That number rose to eight yesterday when a man died after becoming ill from smoking synthetic cannabis.

Mr Dunne was satisfied with the detection work police were doing to track down who was selling and distributing the drugs, which can contain a range of different and sometimes unknown chemicals.

“I’m not satisfied, though, with the information that’s being shared,” Mr Dunne told Morning Report.

“That information had obviously been known to police and the coronial officials for some time. I don’t think it’s reasonable that the government wasn’t made aware of that until virtually the last minute.”

The government was now coordinating a response from police, district health boards and Ministry of Health officials – something that could have been done earlier with better communication, he said.

Dunne has been left fronting for the government on serious drug issues again.

Where are the other MPs on this? Ducking for cover it seems.

Mr Dunne agreed that more liberal laws for natural cannabis could help.

“But there are two big problems in this issue – one’s called National and one’s called Labour,” he said.

“Both the major parties have consistently ruled out any change in this area.”

Because it’s just drug users (and isn’t a threat to business?) this doesn’t appear to be much of a concern to other parties.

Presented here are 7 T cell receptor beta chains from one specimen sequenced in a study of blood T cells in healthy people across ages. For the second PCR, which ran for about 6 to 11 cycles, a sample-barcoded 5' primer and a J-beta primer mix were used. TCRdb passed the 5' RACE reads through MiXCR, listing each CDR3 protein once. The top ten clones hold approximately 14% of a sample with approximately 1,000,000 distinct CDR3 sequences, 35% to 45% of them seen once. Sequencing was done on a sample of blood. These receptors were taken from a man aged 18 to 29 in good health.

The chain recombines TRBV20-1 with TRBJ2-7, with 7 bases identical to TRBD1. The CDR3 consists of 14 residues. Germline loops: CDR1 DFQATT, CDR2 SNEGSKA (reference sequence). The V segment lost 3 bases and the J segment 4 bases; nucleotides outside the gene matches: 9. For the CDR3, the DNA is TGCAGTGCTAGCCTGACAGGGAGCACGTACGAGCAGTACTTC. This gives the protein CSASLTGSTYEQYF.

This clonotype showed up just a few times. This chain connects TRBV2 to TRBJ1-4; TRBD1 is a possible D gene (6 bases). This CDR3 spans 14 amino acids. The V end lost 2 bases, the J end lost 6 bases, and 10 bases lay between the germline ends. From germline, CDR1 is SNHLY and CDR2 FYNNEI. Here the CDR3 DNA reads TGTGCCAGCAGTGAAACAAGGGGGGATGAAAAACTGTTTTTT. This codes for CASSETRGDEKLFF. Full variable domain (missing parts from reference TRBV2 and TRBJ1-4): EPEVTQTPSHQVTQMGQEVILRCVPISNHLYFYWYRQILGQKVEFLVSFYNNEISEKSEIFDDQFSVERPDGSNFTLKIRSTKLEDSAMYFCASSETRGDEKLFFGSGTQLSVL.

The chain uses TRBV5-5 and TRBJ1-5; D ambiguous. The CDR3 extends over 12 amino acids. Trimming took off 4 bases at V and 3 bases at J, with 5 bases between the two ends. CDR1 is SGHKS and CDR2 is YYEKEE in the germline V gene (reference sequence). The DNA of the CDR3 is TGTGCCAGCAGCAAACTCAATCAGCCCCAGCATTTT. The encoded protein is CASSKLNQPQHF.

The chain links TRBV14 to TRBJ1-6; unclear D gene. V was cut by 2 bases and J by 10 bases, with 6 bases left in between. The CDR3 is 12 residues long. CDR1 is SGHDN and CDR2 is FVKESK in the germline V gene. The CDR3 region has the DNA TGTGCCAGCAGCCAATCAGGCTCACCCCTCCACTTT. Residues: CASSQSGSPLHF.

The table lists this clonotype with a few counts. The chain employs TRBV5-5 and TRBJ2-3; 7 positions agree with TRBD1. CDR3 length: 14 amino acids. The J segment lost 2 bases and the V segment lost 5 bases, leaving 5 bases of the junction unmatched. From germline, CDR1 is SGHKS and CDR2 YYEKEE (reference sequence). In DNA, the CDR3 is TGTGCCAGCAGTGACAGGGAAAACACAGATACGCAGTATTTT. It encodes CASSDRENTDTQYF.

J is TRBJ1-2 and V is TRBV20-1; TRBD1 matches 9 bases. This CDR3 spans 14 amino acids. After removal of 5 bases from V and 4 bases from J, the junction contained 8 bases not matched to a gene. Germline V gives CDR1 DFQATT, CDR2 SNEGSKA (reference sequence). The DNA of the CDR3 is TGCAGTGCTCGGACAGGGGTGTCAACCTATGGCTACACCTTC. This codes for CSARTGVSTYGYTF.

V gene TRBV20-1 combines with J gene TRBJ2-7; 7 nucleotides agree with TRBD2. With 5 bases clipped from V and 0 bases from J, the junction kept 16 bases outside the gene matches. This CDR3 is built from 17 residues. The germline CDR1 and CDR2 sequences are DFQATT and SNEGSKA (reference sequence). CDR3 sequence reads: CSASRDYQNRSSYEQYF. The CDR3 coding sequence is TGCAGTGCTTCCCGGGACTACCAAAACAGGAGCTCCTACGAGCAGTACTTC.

NZ Herald: Drug deaths don’t warrant Government response – Prime Minister Bill English

English rejected suggestions that an urgent Government-level response was required this afternoon, instead saying that people needed to avoid illegal substances and show more personal responsibility.

Speaking at his weekly press conference this afternoon, English said he had asked for advice on any possible responses to the fatalities.

“[The advice] falls into two categories. It is an illegal drug, it has to be policed, and we are not the police force.

“But the most important thing here … is that people do not take these illegal substances that can kill them.

“That sense of personal responsibility is pretty critical to staying alive. They need to decide they are not going to take these drugs”.

I guess babies and their parents could have been educated about the risks of taking milk powder – close to zero risk in reality.

Green Party health spokeswoman Julie-Anne Genter…

…said she was “extremely shocked and upset” at the absence of any Government plan or response to the drug-related deaths and injuries.

She said that in the short term the police should at least create a special unit to deal with the synthetic cannabis issue. Drug-checking facilities should also be made legal and resourced, she said.

In the medium term, Genter said legalising cannabis would create a “safe alternative” and lower the risk of black market-related drug deaths – a move English flatly rejected today.

Stuff: Police, coroner investigating multiple synthetic cannabis deaths: ‘further people are going to die’

“If we don’t do something about this, further people are going to die,” Detective Inspector Gary Lendrum said at a press conference on Friday afternoon.

“We’ve got reports of 13-year-olds right through to 64-year-olds using this product, so it’s right across New Zealand, and right across society.”

Labour leader Andrew Little said the reports were “incredibly disturbing”.

“I know police are saying they’re going to conduct an investigation – the Minister of Health has got to be involved in that. We’ve got to understand what’s happened there.